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I'm leaning toward the Millesime. The Madison looks lovely, but looks like I could squeeze a few meals out of the price difference. Thanks guys for giving me a perspective on the distances. We won't have many nights in Paris but I'm assuming any other future trips to France would take off from there. In Paris hotels, do the prices climb as one goes to a higher floor? For quiet and quaintness is it best to ask for a courtyard room? Should I expect an elevator in hotels at this price range?
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Jan 4th, 2005, 08:08 AM
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Hi hope,

>In Paris hotels, do the prices climb as one goes to a higher floor? For quiet and quaintness is it best to ask for a courtyard room? Should I expect an elevator in hotels at this price range?<

Not necessarily.

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Jan 4th, 2005, 08:35 AM
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hopingtotravel -

You didn't say why you're not planning to ride the Métro, so this post may be way off target, but here goes.

If cost is an issue for you (you mention the Euro climbing and squeezing meals and whatnot), I suggest you revisit your intention of not using the excellent public transport available in Paris.

I think bedding down in proximity to the sights in order to avoid paying a couple of Euro a day on the Métro or bus is false economy. Hotels cost more the closer you get to Île de la Cité, making those within the "inner ring" of arrondissements (1-8) considerably more expensive than something further out.

If I were optimizing a trip based on cost, I'd probably stay somewhere out by the Peripherique, and spend my 10-15 minute commute on the subway instead of on walking from somewhere closer. If you buy a Carte Orange, you can use all the transport freely for as little €2.20 a day.

Your time in Paris is precious - don't squander it in forced march from place to place. That's what the bus system is for.
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Jan 4th, 2005, 10:37 AM
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It's kind of hard to tell about room location for quietness. Courtyard location is probably quieter much of the time, but I've had rooms where they were actually noisier because those courtyards make sound echo and if it's really a courtyard (many are not, just kind of spaces) some people may be out there talking loudly. Quaintness isn't usually an issue, but I would avoid any ground floor room anywhere for lots of reasons.

Prices don't rise by floor in lots of hotels, and I know they don't in my favorite one, but that would be a factor of which rooms the hotel calls superior/deluxe, not just the floor, most likely. In some hotels, the upper floors may be the ones they call superior/deluxe.

You should definitely expect an elevator in those hotels, and any 3* hotel. I've had them in every 2* hotel I've been in, except rural ones that were only a couple floors. Most Parisian hotels have more floors than that due to city buildings, and most 2* and above have elevators.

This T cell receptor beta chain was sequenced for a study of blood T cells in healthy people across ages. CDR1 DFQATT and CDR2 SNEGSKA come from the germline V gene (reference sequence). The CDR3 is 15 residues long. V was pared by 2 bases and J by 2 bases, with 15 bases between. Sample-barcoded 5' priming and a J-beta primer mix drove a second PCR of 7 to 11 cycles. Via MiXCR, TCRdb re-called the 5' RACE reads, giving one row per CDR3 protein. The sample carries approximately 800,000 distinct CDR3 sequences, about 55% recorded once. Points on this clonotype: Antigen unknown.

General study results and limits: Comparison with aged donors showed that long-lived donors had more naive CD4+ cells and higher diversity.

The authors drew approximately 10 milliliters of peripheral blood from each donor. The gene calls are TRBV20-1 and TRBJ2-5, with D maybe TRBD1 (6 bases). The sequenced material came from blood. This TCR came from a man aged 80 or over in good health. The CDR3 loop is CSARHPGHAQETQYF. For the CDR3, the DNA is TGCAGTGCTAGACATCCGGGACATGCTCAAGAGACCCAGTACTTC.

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Jan 4th, 2005, 05:16 PM
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Have enjoyed staying at the Fleurie. Small and personal. There is a tiny elevator. There are only about 25+ rooms. The hotel was quiet and perfectly located. Staying in this area offers access to wonderful walks, great cafes, and beautiful neighborhoods. One night we browsed through Au Bon Marche as part of an evening walk. Easy walk to Louvre, Notre Dame and Musee d'Orsay. Gracious hosts. Continental breakfast is about 10 euros, but there are also bakeries and a small grocery store in the area.
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Jan 4th, 2005, 08:20 PM
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Not riding the Metro isn't a cost issue. I know it's weird; I wouldn't go in the London tubes either. Pul-eeeze no comments on that!
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Jan 4th, 2005, 08:40 PM
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I expect that most hotels in the price range of the ones you're considering are in the 3* range, in which case it would be surprising if they didn't have elevators. Certainly the Madison does--two, in fact (both small but adequate). The Madison is quite close to a number of major sights and is just about two blocks from the Seine. But the hotel, our favorite, is certainly getting quite pricey, especially if you want to stay during September and October, when there's now a surcharge.

If you want to be near the Luxembourg Gardens, consider Le Sainte-Beuve.
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Jan 5th, 2005, 07:07 AM
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I know it's weird; I wouldn't go in the London tubes either. That's intruiging, because millions of people use the subway every year. What's your objection? Going under ground? How about buses?
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Jan 5th, 2005, 10:43 AM
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Underhill, the generous amount of time you've spent on this forum has been most helpful! I'm hoping to not spend a lot of time IN my hotel in Paris, so want to apply the price difference to a splurgy meal at Columbe d'Or or such.
As for busses: yes, I rode them in London and Dublin, so I can do that. We took taxis all over London but it doesn't sound as though they are so prevalent in Paris. Am looking forward to trying the bateaux mouches.
I have queries in to two of the hotels.
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Jan 5th, 2005, 10:25 PM
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I stayed in a regular (not upgraded) room at the Millesime last April and it was wonderful. The windows are double or triple glazed. Our room looked out on the Rue Jacob, and I couldn't hear any street noise. I am a stickler for a quiet room, and this met the test. Please be advised that the recent redecorating has changed all beds to queens. There are no longer any rooms with two beds, nor is there even one room with a king bed....in case this makes a difference to you.